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50 years ago, an awful movie about a trans woman was Tom Selleck’s first role on the big screen

Aug 11, 2003: Actor Tom Selleck out and about in Hollywood, CA
Aug 11, 2003: Actor Tom Selleck out and about in Hollywood, CAPhoto: Shutterstock

It was not The Christine Jorgensen Story, which came out in 1970 and was quite bad.  That was based – to some degree at least – on Jorgensen’s autobiography, but it had many of the failings so typical of trans movies even today, including a cis actor playing the trans role. In this instance, it was a kid named John Hansen. He did have a few small acting jobs afterward but, for the most part, the movie began and ended his career.

Fortunately, Tom Selleck was nowhere near that movie; his bad luck would come a decade later in losing out on the chance to be Indiana Jones. But he got his start in a movie that was even worse.

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The worst trans movie of fifty years ago also was based on a book, but a work of fiction: Gore Vidal’s 1968 novel Myra Breckinridge, a book that you know has to be good simply by virtue of William F. Buckley feeling the need brand it as pornography to Vidal’s face during their infamous “Crypto-Nazi” debate during the 1968 Democratic Convention.

The novel is a scathing critique of the movie industry and, to some degree, the sexual mores of the late 1960s.  Problematic as it is given how Vidal exploits the concept of transsexuality to drive the story (supposedly, Myra too was based in part on Christine Jorgensen or at least her 1950s notoriety, neither of which he really cared for; but what should one expect from a gay man who was not closeted but who nevertheless refused to accept the concept of a ‘gay man’?), it would still be difficult to call the book transphobic in the purest sense of the word.

Myra Breckinridge the novel does stand the test of time and is worth a read – particularly for those interested in a true immersion into the west coast media anti-reality of fifty years ago.

While plugging Myra the movie on the Dick Cavett Show, star Raquel Welch held out hope that the move would be regarded as important.  She was trying to escape from the image she’d acquired a few years earlier in One Million Years B.C.  (Remember the poster in Andy Dufresne’s cell at the time of his escape in Shawshank Redemption?)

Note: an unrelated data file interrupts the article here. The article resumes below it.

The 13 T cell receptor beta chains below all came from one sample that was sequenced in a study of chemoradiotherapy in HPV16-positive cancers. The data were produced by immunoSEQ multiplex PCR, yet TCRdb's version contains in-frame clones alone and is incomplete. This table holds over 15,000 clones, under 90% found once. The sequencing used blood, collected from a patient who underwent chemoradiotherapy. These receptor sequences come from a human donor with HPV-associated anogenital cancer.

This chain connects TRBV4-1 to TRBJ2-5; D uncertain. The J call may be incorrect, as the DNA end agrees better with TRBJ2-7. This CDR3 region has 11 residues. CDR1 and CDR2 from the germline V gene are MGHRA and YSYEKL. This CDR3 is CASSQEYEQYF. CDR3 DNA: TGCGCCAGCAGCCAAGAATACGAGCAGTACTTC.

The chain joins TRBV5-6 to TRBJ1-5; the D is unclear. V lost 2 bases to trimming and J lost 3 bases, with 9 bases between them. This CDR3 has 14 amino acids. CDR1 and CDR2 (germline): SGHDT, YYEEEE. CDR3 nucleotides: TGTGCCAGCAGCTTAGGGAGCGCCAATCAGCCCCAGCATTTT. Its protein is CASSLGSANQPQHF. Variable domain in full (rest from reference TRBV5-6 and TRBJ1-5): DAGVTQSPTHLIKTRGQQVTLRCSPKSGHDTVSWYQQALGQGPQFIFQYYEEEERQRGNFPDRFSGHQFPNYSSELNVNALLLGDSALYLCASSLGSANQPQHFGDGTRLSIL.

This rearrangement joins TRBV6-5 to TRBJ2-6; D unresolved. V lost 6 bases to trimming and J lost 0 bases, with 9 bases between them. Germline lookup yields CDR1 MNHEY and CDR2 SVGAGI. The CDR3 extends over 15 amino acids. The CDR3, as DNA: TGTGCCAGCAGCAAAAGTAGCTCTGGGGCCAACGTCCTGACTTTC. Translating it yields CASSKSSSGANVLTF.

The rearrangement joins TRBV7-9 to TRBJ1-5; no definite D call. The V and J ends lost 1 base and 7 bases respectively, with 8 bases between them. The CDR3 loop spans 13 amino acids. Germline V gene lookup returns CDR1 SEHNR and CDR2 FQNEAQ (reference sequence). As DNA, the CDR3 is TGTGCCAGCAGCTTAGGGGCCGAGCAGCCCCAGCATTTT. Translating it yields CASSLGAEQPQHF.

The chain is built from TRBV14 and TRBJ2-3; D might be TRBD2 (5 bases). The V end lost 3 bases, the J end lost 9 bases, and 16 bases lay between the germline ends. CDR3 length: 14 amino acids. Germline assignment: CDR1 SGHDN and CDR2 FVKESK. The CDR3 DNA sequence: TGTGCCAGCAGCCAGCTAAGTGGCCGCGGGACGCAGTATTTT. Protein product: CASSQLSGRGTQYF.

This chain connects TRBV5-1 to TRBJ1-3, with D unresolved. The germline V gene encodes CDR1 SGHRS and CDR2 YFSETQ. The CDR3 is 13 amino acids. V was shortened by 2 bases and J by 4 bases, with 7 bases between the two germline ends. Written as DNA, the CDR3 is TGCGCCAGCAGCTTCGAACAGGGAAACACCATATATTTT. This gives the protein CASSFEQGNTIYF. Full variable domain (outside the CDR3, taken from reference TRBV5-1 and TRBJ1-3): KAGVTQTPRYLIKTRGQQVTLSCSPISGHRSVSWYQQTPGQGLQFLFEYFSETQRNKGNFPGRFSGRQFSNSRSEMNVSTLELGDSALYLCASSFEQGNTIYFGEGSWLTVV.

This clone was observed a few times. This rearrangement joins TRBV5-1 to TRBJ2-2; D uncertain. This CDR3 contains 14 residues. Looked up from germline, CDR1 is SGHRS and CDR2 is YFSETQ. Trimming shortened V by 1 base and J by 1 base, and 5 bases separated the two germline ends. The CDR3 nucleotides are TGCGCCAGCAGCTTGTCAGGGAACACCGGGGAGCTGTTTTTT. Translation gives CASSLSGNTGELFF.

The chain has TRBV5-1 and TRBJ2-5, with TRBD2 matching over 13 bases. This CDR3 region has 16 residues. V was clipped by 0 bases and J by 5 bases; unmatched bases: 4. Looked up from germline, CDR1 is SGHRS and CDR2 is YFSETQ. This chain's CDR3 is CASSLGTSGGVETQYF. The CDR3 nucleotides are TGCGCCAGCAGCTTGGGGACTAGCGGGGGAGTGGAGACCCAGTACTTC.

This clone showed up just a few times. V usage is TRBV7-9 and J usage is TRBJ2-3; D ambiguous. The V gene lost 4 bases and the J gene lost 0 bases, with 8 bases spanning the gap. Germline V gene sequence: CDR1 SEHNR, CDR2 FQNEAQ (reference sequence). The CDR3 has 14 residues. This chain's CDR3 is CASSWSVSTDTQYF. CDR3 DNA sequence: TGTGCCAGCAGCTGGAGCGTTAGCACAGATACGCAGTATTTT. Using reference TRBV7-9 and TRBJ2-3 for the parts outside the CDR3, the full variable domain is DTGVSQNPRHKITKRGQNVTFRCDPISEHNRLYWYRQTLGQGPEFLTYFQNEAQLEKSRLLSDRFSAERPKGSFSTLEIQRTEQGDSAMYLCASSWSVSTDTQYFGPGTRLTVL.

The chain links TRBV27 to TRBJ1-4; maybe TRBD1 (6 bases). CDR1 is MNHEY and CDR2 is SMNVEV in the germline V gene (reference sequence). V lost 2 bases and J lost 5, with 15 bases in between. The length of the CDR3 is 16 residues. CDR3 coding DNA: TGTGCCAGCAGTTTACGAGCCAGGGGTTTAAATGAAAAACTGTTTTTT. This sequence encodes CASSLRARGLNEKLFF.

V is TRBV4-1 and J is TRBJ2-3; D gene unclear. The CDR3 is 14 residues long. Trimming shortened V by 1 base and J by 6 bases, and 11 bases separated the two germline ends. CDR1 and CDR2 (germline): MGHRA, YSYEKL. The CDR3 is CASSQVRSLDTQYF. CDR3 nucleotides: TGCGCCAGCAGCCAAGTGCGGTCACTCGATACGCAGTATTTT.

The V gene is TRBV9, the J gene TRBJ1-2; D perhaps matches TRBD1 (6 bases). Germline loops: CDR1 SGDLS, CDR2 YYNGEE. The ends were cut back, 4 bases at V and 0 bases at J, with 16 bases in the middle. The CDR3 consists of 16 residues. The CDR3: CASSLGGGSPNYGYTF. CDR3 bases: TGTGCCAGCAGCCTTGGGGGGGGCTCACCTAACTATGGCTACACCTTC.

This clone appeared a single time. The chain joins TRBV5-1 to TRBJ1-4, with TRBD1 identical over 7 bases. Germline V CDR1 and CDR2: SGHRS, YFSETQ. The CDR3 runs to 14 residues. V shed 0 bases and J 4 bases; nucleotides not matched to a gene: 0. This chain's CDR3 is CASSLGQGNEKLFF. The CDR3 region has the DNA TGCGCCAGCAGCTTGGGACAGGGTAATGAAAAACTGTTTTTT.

And to some degree she did.  She’ll likely be remembered as much for episodes of Seinfeld and The Muppet Show – as well as Mother, Jugs & Speed – as she is for Million. And Myra.

“It’s not going to be dismissed,” she said of Myra the movie in 1970.  One could say she was at least half right.  Though it was, for the most part, dismissed, it has never been forgotten – much to Welch’s chagrin.

Ironically, it was the other guest on that same Cavett episode, Janis Joplin, who managed to offer a concise takedown of the movie while also, albeit perhaps unintentionally, channeling the feelings of not just trans people through the ages as well as film critics.  “I couldn’t understand it,” she said.  “It kept changing all the time.”

Presumably, Joplin was referring to how the title character of the novel was essentially two characters in the movie.  Welch, of course, was the post-transition Myra while film critic Rex Reed (presumably gearing up for his many appearances on The Gong Show later in the decade) was the pre-transition Myron.

Both were in the novel but had the film demonstrated any real attempt to actually be an adaptation, there would have been no way that Reed could have received star billing alongside Welch.  Myron does not appear until near the novel’s end – via one of the shortest chapters in literary history and a mere handful thereafter.

Conversely, Reed and Welch both receive ample screen time and even often were onscreen at the same time – something wholly incompatible with the novel.

Thirty years after her chat with Cavett and Joplin, Welch felt a bit freer to let loose regarding the wholesale insanity of how the movie actually came to be: “The director was not making the same movie as the producer was making and I certainly was not making the same movie that Mae West had in mind.”

That was tame compared to Reed’s remembrance:  “This is truly a movie that was made by people locked in their dressing rooms waiting for their lawyers to arrive.”

The movie was the last for William Hopper (Paul Drake from Perry Mason, and Hedda’s son) and the first for a pre-mustache Tom Selleck. It was one of the last for West and one of the first for Farrah Fawcett. And because, why the hell not, there was also Jim Backus (yes, Thurston Howell, III, and Mr. Magoo) and John Carradine.

Myra may not have killed Raquel Welch’s career – but it sure didn’t help.  Likewise, though it would be difficult to link the movie to any specific harm to specific trans people – it sure didn’t help us as a whole.

The only positive I’ve ever taken from it has been the reaction to it by people – LGBTQ and straight – born a quarter-century after it was filmed.

I’ve occasionally shown it in trans history classes.  The younger folks laugh – very clearly not at trans people, but at just how ridiculous that Nixon-era depiction of transsexuality was (in and of itself as well as in contrast to Vidal’s novel).

I’ll take that as a win – not a landslide of course, but still a win.

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